Time to Dial up The Difficulty



As we go into a new gen­er­a­tion of gam­ing this fall, I have looked back at this cur­rent one with fond­ness; but there are glar­ing issues that this gen­er­a­tion have cre­ated. This past gen­er­a­tion we had the con­sole for every­one (the Wii) a tech pow­er­house (the PS3) and a core con­sole (the Xbox 3600). Now my issue I am div­ing into started just before this gen­er­a­tion, but it became more preva­lent as this gen­er­a­tion con­tin­ued to roll on; games have become too easy. I recently went back and played Mega Man 9, Bionic Com­mando: Rearmed,  and a hand full of Mega Man NES titles on my 3DS, and I felt like I had missed a step. I felt like I may have been bet­ter at games 20 years ago, despite I play more games than ever and now judge them on merit. I played through Bionic Com­mando: Rearmed over the course of one evening, try­ing to get all the upgrades and com­plete the game which turned into a night of pre­ci­sion plat­form­ing and quick reac­tions. Though I wanted to snap my con­troller in frus­tra­tion, I felt real reward for accom­plish­ing what I did. As my retro kick was still in full effect I loaded up Mega Man 9 and was defeated by Splash Woman’s stage, which is con­sid­ered the eas­i­est of the lot. I recently tried to sit though Mega Man 2 and Mega Man 3 on the 3DS and was handed by blue bot­tom more so than not. I sat back and thought about my results of the past cou­ple days of retro gam­ing and can place my blame on mod­ern gaming.

In the cur­rent indus­try we want to tell sto­ries and don’t want game mechan­ics to over­shadow the writ­ing. While I enjoy this in some games and gen­res I still think we need to look at the story as a reward in a sense. Take The Last of US that I have been play­ing recently. Naughty Dog could have added a regen­er­a­tive health sys­tem and made the game a bit more easy, but they didn’t. I am mak­ing note of this game specif­i­cally because the writ­ing and story are some of the best gam­ing has to offer right now. I have never felt so much sor­row, heartache, and ter­ror in a game. The writ­ing, direc­tion, and voice act­ing take the game to another level, but I feel I get to enjoy these parts with out my hand being held to reach this points. The game requires you to man­age inven­to­ries, deiced when it is a good time to fight or to run, and to scav­enge for items to craft your own health, for with out this you won’t make it very far. The Halo series, my beloved Halo series, had fallen to the easy side after Halo: Com­bat Evolved. Dur­ing the orig­i­nal Halo, you could not hide behind cover and sim­ple become well again, you needed to find health packs, and be a bit more thor­ough before charg­ing into a fight. In Halo 2 and beyond, you could charge into a bat­tle, be hit sev­eral times, and then just go hide behind a rock until your boo boo healed. Because of the sale on the Wii U, I recently played Super Mario World (SNES) again and had a blast. It was dif­fi­cult and it didn’t hold my hand like cur­rent entries in the series. Start­ing in New Super Mario Bros. Wii, they had some­thing called the super guide in place. If you failed a level too many times you could kick in the super guide and it would walk you though on how to beat said level; where is the fun in that? On top of that find­ing 1-ups and gain­ing lives through coin col­lect­ing was at an all-time high. SO not only do I have 10’s of lives to burn I can also have the game show me how to play it, effec­tively killing any chal­lenge the game might of had. The Soul series (Demon Souls and Dark Souls) have been the mod­ern bas­tion of gam­ing dif­fi­culty. The games are dif­fi­cult and can be mildly off putting from the start; but once you get the com­bat and how the game works, fin­ish­ing quests has never been so gratifying.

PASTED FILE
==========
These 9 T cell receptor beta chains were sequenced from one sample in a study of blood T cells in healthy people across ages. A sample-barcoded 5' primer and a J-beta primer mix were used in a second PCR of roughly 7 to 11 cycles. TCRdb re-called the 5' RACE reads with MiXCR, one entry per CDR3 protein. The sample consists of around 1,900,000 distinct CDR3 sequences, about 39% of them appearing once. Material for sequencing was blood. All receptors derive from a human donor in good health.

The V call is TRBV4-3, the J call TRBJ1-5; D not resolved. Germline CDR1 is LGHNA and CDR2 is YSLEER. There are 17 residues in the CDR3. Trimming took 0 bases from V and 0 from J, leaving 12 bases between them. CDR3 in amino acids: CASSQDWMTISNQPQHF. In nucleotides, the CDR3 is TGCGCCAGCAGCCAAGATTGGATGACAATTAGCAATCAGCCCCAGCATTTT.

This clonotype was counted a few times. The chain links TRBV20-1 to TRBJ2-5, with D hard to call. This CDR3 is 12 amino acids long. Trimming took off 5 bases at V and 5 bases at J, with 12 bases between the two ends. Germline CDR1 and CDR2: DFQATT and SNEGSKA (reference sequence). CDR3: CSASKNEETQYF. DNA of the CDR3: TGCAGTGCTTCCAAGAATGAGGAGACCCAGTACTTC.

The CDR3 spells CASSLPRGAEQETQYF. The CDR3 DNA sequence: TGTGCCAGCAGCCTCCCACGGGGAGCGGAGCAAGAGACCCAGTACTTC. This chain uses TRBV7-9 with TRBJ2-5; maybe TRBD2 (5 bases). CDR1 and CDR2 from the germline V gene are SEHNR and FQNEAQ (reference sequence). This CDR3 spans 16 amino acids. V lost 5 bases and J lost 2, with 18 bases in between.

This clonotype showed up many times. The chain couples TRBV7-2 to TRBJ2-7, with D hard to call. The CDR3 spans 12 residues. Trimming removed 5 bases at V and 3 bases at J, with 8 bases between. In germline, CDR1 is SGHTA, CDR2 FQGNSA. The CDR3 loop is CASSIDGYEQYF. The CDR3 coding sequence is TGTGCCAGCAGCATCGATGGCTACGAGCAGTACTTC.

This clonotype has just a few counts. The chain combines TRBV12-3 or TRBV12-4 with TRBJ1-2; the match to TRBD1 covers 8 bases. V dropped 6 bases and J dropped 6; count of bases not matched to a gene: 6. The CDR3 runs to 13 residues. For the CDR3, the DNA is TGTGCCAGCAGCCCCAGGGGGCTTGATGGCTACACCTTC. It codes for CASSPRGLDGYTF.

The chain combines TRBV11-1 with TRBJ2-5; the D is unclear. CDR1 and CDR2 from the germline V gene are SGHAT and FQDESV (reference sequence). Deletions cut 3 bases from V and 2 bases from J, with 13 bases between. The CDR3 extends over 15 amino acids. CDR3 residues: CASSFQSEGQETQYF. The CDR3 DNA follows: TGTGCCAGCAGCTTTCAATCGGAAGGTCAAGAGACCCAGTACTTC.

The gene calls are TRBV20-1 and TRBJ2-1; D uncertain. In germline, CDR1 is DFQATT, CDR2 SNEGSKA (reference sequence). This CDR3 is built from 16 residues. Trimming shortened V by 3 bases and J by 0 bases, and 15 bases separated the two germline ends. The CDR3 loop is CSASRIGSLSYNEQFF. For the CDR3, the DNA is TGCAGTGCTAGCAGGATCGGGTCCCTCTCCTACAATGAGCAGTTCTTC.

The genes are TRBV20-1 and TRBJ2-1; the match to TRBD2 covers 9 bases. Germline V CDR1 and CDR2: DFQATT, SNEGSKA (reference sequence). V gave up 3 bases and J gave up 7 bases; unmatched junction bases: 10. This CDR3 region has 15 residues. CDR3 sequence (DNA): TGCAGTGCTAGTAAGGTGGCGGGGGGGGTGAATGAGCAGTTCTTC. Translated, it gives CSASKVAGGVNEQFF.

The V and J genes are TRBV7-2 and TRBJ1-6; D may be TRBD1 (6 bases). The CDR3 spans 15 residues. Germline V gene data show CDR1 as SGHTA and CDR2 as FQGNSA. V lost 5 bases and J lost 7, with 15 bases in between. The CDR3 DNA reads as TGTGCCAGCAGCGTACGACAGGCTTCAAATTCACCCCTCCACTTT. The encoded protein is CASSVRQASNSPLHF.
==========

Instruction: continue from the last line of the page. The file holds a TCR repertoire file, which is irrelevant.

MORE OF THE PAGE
The indus­try is a state of flux as we tran­si­tion from one con­sole gen­er­a­tion to the next. New game mechan­ics can be imple­mented, new addi­tions to how we pro­gram A.I. to out think us can be made, and look­ing to past to instill the future of gaming’s fun, yet chal­leng­ing per­sona. In try­ing to fur­ther this enter­tain­ment medium, have we lost a core value? Do I want to save the galaxy by sim­ply push­ing a but­ton, or do I want to save it by for­mu­lat­ing strate­gies, using pre­cise skill, and using that grey mush­ing thing three feet above what I am sit­ting on? In a world of instant grat­i­fi­ca­tion and the atten­tion span that would insult a gnat, games have become lazy. Why spend 10–20 hours in a com­plex shooter like Half-Life, when in 4–5 hours I can sit on the explo­sion roller coaster that is Call of Duty. Do we need to cater to every­one? Most cer­tainly, but do it in a way that makes us gamers, no mat­ter the skill level, feel rewarded. Yes, there are dif­fi­culty lev­els, but as seen with the lat­est Bor­der­lands 2 DLC, we will just through more ene­mies at you and make them annoy­ing and cheap. Spam­ming ene­mies, or throw­ing so may at you the odds are never going to be in your favor isn’t good design because you come away feel­ing annoyed or cheated. I am not ask­ing for the Bat­tle­toads friend­ship end­ing dif­fi­culty, but I am pulling my hand away because I am tired of it being held, I want more chal­lenges. This is one thing our medium does bet­ter than the rest, it makes us work and think to get an end­ing or reach a cli­max in the story. In a movie, you can turn your brain off and enjoy the ride, a movie can be visual fluff. I am pay­ing $10 to see that visual fluff, not invest­ing $60. I hope games like The Last of Us show future game design­ers that we can have a great story, but we have to work for that reward. I play games and write about games because I love the expe­ri­ence they give me over other medi­ums. It is an inter­ac­tive medium that makes you work for your end result, and more games should be fun, yet chal­leng­ing. I hope that with the hit run of these clas­sic remakes like Bionic Com­mando, and the wave of clas­sic avail­abil­ity like Nintendo’s Vir­tual Con­sole, we can strike a bal­ance between a good dif­fi­culty and story telling; that game devel­op­ers can make chal­leng­ing, yet acces­si­ble titles.